Wednesday April 17, 2024

What ails Pakistan Civil Aviation Authority

By Tariq Abul Hasan
December 09, 2020
The logo of Civil Aviation Authority.

KARACHI: The freakest example of oxymoron can vividly be seen in the persistently declining performance graph of Pakistan Civil Aviation Authority (CAA) which is inversely related to its ever rising graph of profitability. It is indeed a paradox as profits are commensurate with higher performance.

After the establishment of CAA as an autonomous entity on December 7, 1982, Pakistan had achieved a world-class position due to its excellent professional performance. But now after 28 years, this giant organization of 10,000 employees is at the cusp of its bifurcation into smaller units or foiled bids of outsourcing of its major and lucrative airports in a frenzy to buttress its declining performance.

It didn’t happen overnight. It was stubbornly mismanaged from its top officers to its lowest level staffers. Equally it is the outcome of the compromises made by the decision makers in aviation ministry and air headquarters. They remained satisfied with its huge profits and were never concerned over its falling performance.

At a time when all major national institutions are mired in losses and debts, the CAA is still earning more than Rs180 billion annually and its net profit is about Rs 36 billion annually. Not to be surprised, its major chunk of net profit is from fixed charges of overflying which is the output of its small branch of air traffic control. While rest of the huge branches are massively overstaffed with inefficient staff owing to undue political meddling and in compliance with the unavoidable decree to regularise 4,500 daily wagers.

Despite adversities, it is still one of the most profitable companies in the country today but unfortunately in the worst period of its history related to its undivided survival and growth. It is unable to firmly stand on its own legs due to ad-hocism, contracts and deputations. After nearly three decades of its establishment, it has now even subjected to international sanctions as well.

Due to the ongoing tug-of-war over the Establishment’s pursuits of takeover of the CAA, key positions in the Authority are either vacant or blue-eyed officers are posted on deputation, additional/acting charge basis or on contract.

The post of Director General of CAA remained vacant for three years. Finally one Khaqan Murtaza, Principal Secretary to Governor Sindh and Grade 21 officer was appointed as Director General last week on a court order but due to lack of required qualifications and experience his appointment was challenged in Islamabad High Court.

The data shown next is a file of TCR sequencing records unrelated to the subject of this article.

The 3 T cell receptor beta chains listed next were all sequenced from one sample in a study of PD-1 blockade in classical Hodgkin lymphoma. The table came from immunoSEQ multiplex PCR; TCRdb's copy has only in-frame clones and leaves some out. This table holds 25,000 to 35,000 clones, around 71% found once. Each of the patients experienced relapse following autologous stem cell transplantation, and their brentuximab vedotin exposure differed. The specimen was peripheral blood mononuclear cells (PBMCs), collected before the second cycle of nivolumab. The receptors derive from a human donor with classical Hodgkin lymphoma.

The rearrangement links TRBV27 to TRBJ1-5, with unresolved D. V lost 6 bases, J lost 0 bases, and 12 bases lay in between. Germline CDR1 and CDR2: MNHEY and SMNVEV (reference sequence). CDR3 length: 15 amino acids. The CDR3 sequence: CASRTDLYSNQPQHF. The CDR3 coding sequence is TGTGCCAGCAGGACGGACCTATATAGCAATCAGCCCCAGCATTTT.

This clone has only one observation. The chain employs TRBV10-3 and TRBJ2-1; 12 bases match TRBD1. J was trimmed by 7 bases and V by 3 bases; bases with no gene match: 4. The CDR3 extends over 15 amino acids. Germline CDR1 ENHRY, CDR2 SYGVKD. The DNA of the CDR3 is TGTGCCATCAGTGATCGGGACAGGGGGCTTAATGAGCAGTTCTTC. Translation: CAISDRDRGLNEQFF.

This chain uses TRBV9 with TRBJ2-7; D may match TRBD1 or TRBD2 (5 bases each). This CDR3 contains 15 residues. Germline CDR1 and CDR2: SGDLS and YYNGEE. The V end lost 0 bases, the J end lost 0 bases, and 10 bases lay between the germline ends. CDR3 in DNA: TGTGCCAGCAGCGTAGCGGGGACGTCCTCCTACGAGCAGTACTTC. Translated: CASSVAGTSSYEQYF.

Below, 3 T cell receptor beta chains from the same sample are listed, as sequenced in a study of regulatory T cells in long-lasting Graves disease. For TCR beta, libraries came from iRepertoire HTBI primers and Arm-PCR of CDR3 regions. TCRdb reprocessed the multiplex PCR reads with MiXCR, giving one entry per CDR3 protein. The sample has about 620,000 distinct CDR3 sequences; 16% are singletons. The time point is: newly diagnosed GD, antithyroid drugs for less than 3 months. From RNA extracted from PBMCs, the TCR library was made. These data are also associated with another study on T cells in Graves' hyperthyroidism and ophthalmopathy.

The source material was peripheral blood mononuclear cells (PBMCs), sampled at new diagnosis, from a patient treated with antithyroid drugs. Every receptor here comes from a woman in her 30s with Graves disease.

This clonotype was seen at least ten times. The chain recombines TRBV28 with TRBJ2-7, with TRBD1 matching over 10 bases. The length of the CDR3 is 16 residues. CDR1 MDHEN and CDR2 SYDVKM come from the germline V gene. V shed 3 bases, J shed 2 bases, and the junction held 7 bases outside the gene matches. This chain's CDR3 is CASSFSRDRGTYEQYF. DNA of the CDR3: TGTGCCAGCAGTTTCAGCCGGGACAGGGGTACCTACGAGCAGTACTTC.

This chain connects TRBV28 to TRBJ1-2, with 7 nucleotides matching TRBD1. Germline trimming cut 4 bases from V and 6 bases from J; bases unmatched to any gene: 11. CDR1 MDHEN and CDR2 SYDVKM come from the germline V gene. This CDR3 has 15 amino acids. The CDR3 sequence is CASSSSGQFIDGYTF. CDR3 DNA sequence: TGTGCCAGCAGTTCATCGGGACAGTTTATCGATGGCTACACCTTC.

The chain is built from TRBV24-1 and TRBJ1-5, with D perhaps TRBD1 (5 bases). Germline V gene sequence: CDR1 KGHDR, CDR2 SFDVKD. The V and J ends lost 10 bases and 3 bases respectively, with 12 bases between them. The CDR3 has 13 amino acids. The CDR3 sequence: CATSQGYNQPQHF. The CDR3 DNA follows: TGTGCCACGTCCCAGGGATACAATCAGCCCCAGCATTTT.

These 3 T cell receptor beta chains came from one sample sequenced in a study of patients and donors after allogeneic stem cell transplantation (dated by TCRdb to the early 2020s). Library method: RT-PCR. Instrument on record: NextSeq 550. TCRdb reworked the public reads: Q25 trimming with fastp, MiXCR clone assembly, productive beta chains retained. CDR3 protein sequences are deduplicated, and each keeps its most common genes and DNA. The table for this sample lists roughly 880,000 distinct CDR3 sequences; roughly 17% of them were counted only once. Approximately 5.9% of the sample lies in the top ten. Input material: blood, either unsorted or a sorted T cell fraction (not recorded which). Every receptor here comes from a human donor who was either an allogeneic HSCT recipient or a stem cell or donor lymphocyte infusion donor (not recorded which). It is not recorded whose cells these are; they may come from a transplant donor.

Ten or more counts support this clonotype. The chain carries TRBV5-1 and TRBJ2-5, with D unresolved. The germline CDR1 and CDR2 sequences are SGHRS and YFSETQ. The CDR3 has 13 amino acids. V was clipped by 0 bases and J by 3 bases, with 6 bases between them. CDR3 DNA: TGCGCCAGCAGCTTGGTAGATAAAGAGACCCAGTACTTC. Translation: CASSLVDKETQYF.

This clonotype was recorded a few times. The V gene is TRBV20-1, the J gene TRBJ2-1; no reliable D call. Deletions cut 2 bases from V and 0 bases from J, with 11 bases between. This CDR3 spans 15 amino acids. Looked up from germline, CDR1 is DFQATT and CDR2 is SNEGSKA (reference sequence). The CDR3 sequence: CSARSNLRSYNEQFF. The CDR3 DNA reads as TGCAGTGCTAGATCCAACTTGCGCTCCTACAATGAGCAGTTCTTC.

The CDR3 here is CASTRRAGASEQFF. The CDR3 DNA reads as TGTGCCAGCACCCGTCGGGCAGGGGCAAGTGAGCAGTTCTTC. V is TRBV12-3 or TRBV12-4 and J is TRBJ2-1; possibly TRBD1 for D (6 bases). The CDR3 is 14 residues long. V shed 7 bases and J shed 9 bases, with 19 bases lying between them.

The most important Regulatory Branch assigned to regulate civil aviation activities and issue licenses to pilots, engineers and aviation personnel is without a qualified head for two years. It is being headed by a mechanical engineer with an additional charge of deputy director general andhas no prior regulatory experience.

The post of Deputy Director General of CNS was similarly lying vacant for two years, the acting charge of the vacant post of Director Operations is also being held by a junior officer and the most important post of Director Air Transport is being looked after by an officer with no relevant experience. Similarly, other junior officers have additional charge of the most important posts like Director Safety, Quality and Management Services SQMS, Director CNS, Director Training Institute CATAI and Director HR.

The Directorate of Flight Standards is mostly headed by the pilots from PIA and other airlines because CAA does not have the pilots of required calibre. The additional charge of the CAA Board of Directors is lying with an engineer, because the full-fledged board secretary is under suspension for opposing changes to the rules in the Services Regulation.

The biggest irony is that since its inception in 1982, no officer of the CAA was ever appointed as director general and all DGs were either posted on deputation from the Pakistan Air Force or from the civil services.

Consequently, the senior most officers of the CAA, who have vast experience in commercial and civil aviation and have higher educational qualifications, retire on the path of development. In short, CAA is being run on the basis of deputation, additional charge and ad hoc appointments on almost all important posts including its director general.

According to experts international organisations like the International Civil Aviation Organization (ICAO), European Union Safety Agency (EASA) and the US Federal Aviation Administration (FAA) have downgraded CAA and do not allow Pakistani airlines to operate in Europe and the United States. The reasons for the ban are that internally CAA is not being allowed to operate in accordance with international standards of civil aviation.